So yeah, you know how this review is going to go down based on the title. No major reveal here, so it’s kind of like the movie itself! I actually hadn’t heard of this movie until a few weeks ago, and the trailer and accompanying article didn’t exactly set me on fire. It seemed too much like A Quiet Place for my liking, and that was a movie I mostly disliked. Now most places you will read about it are indeed referring to it as “A Quiet Place … for eyes!”. Not only didn’t I like Birdbox, I hated it!
From what I’ve since learned, the movie is based on the 2014 novel of the same name by Josh Malerman, so it predates the release of A Quiet Place by about three – four years. Not that this really matters – Hollywood frequently releases movies with similar plots within a year of one another. It’s hard to know if A Quiet Place’s story development began as a direct nod to Malerman’s novel, but the similarities are pretty striking. A pregnant protagonist living through a terrifying apocalyptic event, moving to a remote location to try to avoid the threat, huge inconsistencies in plot … seemingly intelligent people doing grossly stupid things. Almost a carbon copy, in other words!
The story is this: a mysterious plague of suicides has broken out (much like the M. Night Shyamalan movie The Happening) across Eastern Europe and soon spreads west. Sandra Bullock plays Malorie Hayes, pregnant and proudly single, who falls in with a group of survivors following the spread of the phenomenon stateside. Five years later, after society has broken down, she and two children, one of them hers, must reach a colony which claims to have established a safe space. There’s not much more to the story, and nothing that you haven’t really encountered before if you watch any kind of post-apocalyptic movie. The goal seems to be the same: the safe colony is broadcasting at large, hoping that other survivors will be drawn to them. It’s a trope that exists to be subverted, but very few people actually do that. The Walking Dead did with the Terminus storyline, but failed to develop it into a full season story. No, this trope is destined to be around for a while. You can find it in The Walking Dead, the awful Will Smith adaptation of I Am Legend and others.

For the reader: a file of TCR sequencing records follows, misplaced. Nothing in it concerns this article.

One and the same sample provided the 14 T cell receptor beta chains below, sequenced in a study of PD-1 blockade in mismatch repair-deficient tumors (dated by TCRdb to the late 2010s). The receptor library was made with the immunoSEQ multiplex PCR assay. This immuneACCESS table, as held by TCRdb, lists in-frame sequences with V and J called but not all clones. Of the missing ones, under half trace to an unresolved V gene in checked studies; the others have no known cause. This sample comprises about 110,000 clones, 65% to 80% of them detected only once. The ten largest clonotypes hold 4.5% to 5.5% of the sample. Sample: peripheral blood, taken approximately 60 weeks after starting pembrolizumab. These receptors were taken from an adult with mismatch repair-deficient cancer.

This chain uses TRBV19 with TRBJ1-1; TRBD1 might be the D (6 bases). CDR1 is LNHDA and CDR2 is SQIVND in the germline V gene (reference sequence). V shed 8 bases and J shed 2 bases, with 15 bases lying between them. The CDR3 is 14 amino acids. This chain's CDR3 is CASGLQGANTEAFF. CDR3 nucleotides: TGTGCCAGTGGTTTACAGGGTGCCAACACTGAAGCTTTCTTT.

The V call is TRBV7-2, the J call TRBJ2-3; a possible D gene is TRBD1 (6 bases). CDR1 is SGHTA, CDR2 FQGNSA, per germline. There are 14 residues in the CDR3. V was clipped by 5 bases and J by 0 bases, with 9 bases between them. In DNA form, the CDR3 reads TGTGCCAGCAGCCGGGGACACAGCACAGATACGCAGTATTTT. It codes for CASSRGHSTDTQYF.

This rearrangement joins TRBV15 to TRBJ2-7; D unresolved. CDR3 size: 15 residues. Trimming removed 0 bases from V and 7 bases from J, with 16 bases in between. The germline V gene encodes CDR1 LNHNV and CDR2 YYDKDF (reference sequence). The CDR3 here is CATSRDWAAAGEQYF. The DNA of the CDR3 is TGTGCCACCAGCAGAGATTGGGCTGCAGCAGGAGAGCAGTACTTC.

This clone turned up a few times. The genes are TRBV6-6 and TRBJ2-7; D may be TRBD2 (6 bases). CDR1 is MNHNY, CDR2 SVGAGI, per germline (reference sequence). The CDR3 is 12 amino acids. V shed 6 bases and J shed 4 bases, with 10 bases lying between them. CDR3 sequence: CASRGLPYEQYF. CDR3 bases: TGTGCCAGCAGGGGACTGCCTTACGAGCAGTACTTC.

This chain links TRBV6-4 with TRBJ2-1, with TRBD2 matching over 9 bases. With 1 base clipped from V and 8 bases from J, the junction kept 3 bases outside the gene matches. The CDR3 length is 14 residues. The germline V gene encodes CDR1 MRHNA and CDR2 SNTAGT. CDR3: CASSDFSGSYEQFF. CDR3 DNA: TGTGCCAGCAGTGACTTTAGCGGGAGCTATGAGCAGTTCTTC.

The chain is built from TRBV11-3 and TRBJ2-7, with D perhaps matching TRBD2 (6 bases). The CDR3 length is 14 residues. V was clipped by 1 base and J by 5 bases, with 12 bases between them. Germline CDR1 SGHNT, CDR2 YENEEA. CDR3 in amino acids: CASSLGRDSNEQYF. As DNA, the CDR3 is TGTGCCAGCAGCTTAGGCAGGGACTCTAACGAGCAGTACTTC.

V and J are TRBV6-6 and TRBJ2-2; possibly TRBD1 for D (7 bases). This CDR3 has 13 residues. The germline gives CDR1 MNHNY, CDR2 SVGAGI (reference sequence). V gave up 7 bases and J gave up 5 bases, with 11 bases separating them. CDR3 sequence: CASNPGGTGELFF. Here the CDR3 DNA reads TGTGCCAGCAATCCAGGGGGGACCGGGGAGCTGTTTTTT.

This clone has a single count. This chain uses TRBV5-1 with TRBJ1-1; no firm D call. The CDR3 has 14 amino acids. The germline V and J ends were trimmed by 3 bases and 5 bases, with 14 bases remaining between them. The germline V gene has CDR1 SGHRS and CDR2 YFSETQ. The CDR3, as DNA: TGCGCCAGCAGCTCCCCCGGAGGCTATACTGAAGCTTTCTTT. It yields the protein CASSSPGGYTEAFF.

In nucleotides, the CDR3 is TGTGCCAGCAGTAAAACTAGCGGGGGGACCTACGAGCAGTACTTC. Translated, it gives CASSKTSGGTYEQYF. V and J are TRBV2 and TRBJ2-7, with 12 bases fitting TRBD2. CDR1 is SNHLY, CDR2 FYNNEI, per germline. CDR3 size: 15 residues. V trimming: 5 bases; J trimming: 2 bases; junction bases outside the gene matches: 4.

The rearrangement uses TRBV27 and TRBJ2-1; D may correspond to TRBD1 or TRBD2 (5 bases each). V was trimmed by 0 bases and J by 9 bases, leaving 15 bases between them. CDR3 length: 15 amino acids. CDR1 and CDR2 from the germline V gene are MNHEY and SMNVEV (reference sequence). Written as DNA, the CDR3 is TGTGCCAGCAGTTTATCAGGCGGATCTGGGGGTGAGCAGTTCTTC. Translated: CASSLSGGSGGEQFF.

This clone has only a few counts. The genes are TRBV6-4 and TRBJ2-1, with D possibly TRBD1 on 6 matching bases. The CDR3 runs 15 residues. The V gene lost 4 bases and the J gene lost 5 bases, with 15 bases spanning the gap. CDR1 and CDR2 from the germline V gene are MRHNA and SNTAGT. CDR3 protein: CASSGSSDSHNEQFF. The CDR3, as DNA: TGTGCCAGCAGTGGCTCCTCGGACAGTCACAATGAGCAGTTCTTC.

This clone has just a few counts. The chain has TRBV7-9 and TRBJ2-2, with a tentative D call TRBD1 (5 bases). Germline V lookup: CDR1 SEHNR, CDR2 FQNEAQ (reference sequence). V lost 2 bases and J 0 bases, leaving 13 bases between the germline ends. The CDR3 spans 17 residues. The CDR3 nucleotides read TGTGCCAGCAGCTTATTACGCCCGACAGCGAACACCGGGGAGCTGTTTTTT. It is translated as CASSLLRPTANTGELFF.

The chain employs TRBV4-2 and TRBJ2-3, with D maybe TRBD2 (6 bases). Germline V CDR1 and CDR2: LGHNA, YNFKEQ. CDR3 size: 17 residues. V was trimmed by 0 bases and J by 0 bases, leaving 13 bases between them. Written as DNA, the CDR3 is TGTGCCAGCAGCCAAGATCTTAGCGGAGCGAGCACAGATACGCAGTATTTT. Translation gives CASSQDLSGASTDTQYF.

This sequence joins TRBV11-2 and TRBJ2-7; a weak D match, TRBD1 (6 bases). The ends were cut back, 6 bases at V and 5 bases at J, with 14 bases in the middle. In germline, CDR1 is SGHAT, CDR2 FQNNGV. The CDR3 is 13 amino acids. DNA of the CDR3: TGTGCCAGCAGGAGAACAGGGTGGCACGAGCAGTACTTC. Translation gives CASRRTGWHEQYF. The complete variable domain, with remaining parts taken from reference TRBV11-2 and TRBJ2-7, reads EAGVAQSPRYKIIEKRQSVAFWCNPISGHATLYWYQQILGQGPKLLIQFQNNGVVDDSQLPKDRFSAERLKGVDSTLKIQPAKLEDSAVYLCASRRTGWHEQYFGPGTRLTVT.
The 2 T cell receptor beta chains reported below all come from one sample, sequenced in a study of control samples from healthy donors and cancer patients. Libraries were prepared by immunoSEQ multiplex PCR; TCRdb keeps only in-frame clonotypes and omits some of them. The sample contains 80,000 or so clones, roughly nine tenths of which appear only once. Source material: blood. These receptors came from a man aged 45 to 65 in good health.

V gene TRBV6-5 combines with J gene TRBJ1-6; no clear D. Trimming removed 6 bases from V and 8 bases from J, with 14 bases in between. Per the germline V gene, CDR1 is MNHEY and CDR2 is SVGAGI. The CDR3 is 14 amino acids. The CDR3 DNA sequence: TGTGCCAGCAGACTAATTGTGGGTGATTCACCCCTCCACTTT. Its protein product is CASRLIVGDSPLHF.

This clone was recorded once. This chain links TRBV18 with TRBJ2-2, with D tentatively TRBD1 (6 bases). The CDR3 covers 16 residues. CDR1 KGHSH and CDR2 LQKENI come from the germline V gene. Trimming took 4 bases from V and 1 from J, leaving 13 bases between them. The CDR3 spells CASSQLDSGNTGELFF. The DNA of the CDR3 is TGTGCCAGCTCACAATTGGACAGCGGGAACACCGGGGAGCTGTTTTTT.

This movie is bad for a whole host of reasons – the best way to watch it would be with a scorecard, so you can keep track of the lazy and stupid plot points, so this is how I’m going to review the movie.
1/ The Apocalypse Doesn’t Matter If It Happens Somewhere Else. This is in the very early part of the movie. Despite the news telling the public that literally tens of thousands of people are committing suicide due to an unexplained phenomenon, Malorie and her sister Jessica talk as if nothing of the kind was happening. They seem utterly unconcerned that this is happening, or that it could spread.